Employee Leave for Overseas Travel
In the current COVID environment, approving employee leave for overseas travel requires some extra considerations. Our travel bubbles have been long awaited and signal an important step toward turning around our embattled tourism industry. However, as an employer you need to have the mechanism to approved or decline leave applications from your staff. You can refuse a request for annual leave, for overseas travel or not, if you have:
- reasonable grounds; and
- a fair process for considering all applications.
If you are in a position to approve a leave request, MBIE have assured the business community it is your employee’s responsibility to stay safe. Moreover they must cover any costs related to the travel. This includes the cost of any managed isolation that may apply.
However, it is good practice, particularly in these uncertain times, to agree together a course of action if anything unexpected happens. Do this before your employee takes off for their break! For example, can they take their laptop and work remotely if they happen to be stuck overseas or in MIQ?
If the occasion arises and they cannot work remotely then you need to talk to your staff member. Do they have enough annual leave to cover an extended period? See if they can use other types of leave, eg unpaid leave for part of the time they are away. Consider how long you are able to hold their job open.
What if my employee is stranded overseas?
When considering a request from an employee for overseas travel, note the following three important points:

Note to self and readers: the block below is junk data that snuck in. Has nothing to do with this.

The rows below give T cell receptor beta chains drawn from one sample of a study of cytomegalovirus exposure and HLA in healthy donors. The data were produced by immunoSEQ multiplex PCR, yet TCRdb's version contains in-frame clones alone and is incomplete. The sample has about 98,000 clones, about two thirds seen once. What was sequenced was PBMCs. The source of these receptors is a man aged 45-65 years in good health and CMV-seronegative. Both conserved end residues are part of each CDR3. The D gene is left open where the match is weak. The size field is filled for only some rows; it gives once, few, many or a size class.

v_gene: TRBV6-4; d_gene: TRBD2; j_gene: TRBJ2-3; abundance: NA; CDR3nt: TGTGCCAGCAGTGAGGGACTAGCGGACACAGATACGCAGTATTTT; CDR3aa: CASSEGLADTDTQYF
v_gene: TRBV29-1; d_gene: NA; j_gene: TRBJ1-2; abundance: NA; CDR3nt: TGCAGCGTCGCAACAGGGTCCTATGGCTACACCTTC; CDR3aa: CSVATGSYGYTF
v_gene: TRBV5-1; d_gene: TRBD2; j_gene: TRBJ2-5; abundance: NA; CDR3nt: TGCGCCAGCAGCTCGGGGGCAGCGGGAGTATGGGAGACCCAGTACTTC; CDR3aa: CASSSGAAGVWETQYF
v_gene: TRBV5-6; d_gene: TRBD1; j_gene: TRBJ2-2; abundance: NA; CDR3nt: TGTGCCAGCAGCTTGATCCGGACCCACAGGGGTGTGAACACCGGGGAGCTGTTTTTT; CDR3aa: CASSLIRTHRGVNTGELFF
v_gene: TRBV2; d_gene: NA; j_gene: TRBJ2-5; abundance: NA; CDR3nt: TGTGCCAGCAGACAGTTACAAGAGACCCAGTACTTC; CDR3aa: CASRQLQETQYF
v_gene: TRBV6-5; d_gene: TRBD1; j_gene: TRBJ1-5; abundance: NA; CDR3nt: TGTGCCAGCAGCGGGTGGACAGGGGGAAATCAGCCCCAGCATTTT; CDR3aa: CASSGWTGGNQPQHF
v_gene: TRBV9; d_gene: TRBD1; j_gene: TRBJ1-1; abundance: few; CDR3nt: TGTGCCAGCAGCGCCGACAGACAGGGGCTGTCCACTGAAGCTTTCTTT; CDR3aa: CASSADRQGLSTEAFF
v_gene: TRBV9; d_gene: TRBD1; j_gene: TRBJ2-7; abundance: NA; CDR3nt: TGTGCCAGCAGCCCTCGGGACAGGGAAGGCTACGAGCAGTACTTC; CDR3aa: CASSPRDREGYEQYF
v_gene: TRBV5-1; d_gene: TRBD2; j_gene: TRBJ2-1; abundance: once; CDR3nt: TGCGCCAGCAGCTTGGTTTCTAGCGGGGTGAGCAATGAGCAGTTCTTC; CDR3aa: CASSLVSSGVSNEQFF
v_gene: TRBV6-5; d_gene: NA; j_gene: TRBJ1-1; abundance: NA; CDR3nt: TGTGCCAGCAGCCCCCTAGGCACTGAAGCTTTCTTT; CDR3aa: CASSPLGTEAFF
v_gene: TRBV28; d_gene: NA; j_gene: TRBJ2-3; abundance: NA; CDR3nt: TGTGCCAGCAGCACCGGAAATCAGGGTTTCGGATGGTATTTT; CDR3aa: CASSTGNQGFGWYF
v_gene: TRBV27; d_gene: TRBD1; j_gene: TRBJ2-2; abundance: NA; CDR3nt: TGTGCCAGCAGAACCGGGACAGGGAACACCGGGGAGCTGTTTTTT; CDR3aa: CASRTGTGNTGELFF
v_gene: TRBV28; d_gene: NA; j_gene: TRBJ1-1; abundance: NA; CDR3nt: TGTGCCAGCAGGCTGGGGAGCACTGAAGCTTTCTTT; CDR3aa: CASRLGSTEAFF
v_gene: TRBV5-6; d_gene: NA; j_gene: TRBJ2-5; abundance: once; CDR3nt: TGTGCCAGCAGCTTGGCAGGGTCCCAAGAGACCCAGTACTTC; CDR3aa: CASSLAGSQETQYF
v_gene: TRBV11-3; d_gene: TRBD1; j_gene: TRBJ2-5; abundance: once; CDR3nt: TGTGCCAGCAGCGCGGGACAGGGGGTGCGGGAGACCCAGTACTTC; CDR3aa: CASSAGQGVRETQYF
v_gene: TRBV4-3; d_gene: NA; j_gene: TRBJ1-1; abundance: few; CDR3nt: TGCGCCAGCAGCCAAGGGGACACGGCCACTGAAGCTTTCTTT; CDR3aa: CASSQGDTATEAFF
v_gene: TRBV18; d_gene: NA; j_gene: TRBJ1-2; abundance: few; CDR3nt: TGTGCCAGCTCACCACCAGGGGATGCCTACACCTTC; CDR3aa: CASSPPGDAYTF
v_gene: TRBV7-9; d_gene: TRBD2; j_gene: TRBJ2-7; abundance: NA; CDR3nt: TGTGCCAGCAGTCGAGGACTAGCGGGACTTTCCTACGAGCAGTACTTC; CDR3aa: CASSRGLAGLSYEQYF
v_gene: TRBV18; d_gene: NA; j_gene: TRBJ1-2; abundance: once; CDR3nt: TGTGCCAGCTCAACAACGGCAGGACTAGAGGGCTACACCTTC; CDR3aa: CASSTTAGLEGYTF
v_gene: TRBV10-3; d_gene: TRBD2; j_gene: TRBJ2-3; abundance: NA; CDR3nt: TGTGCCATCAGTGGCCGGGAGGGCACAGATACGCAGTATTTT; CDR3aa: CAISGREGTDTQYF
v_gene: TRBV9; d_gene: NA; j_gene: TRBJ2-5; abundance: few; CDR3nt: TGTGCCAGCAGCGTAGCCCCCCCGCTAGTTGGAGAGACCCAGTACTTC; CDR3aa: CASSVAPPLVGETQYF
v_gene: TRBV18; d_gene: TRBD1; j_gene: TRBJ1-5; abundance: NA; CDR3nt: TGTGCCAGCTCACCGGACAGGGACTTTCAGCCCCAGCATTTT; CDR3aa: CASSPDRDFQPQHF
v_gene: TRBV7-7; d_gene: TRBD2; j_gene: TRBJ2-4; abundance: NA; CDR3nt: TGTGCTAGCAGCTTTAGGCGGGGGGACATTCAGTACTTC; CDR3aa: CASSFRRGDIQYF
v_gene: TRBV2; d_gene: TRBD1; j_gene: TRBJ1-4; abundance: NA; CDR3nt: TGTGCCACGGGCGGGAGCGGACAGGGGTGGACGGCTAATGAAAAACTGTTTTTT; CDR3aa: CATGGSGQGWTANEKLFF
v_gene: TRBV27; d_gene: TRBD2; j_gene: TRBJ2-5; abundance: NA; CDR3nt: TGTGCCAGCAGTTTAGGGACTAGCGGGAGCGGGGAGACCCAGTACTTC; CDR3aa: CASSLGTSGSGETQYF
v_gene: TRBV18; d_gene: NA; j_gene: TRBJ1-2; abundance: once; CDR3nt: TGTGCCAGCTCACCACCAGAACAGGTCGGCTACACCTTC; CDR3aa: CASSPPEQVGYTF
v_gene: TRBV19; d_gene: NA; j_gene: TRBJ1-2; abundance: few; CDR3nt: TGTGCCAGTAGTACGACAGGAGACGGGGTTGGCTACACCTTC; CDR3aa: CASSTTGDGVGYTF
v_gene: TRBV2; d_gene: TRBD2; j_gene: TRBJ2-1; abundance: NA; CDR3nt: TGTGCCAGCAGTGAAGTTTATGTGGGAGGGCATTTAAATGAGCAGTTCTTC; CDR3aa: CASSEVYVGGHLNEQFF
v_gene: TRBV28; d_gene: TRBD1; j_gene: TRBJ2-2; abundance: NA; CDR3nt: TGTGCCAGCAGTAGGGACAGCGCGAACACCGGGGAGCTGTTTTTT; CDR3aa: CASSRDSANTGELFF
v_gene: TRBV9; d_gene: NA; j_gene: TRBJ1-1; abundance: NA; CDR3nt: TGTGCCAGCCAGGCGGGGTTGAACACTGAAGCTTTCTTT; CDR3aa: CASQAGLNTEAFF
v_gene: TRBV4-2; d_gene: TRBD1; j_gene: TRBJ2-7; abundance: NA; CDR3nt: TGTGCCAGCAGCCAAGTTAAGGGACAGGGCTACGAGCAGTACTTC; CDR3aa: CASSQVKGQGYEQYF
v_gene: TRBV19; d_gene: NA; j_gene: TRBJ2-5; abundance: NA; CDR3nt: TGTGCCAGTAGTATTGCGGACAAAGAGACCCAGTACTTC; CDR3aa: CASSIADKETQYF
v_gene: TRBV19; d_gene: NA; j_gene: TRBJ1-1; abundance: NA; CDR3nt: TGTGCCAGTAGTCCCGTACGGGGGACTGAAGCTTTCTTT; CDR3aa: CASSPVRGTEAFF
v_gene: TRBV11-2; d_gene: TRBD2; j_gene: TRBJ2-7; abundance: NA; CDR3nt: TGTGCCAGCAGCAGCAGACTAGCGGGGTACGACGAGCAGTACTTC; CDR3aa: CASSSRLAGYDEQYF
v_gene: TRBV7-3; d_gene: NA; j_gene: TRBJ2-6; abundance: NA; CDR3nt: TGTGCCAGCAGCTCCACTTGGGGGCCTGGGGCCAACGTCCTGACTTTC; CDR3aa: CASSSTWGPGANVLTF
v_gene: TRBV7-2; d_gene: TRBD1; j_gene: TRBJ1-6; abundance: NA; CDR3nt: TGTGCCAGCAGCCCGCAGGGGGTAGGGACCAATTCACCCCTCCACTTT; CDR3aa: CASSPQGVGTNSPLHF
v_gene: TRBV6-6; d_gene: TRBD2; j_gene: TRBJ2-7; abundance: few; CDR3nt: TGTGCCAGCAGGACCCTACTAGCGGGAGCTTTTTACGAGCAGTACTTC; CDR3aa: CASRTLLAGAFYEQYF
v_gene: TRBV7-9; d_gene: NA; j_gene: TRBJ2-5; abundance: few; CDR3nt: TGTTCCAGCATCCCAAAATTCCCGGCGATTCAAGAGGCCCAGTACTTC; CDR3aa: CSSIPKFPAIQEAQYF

- You cannot automatically dismiss your employee if they become stranded overseas beyond their approved leave. You must act in good faith. This means that you need to consider other workplace changes. For example, changing hours of work, arranging remote working, approving further types of leave, etc. You must also follow a fair and proper process before making any decision.
- If your staff member becomes stuck during any personal travel and is unable to work remotely, you will not necessarily be required to pay them. It will depend what is in their employment agreement.
- If your staff member contracts Covid-19, they can take any available sick leave.
Acting in good faith
Employers and employees need to discuss, in good faith, any changes in work arrangements, leave and pay, or health and safety measures. Make sure you can evidence that these discussions have taken place, should the need arise.
As MBIE reminds us, employers and employees need to work together to protect New Zealand and keep each other safe. This means that normal obligations to keep in regular contact and to act in good faith are more important than ever.
Regular employment law still applies to all employment relationships regardless of the circumstances that we find ourselves in. This includes anything that has been agreed to in an employment agreement and any policies or procedures you have outlined in your employee handbook. If you are uncertain you have all your bases covered, or feel like your leave application (approval and declination) processes could be improved, please contact us.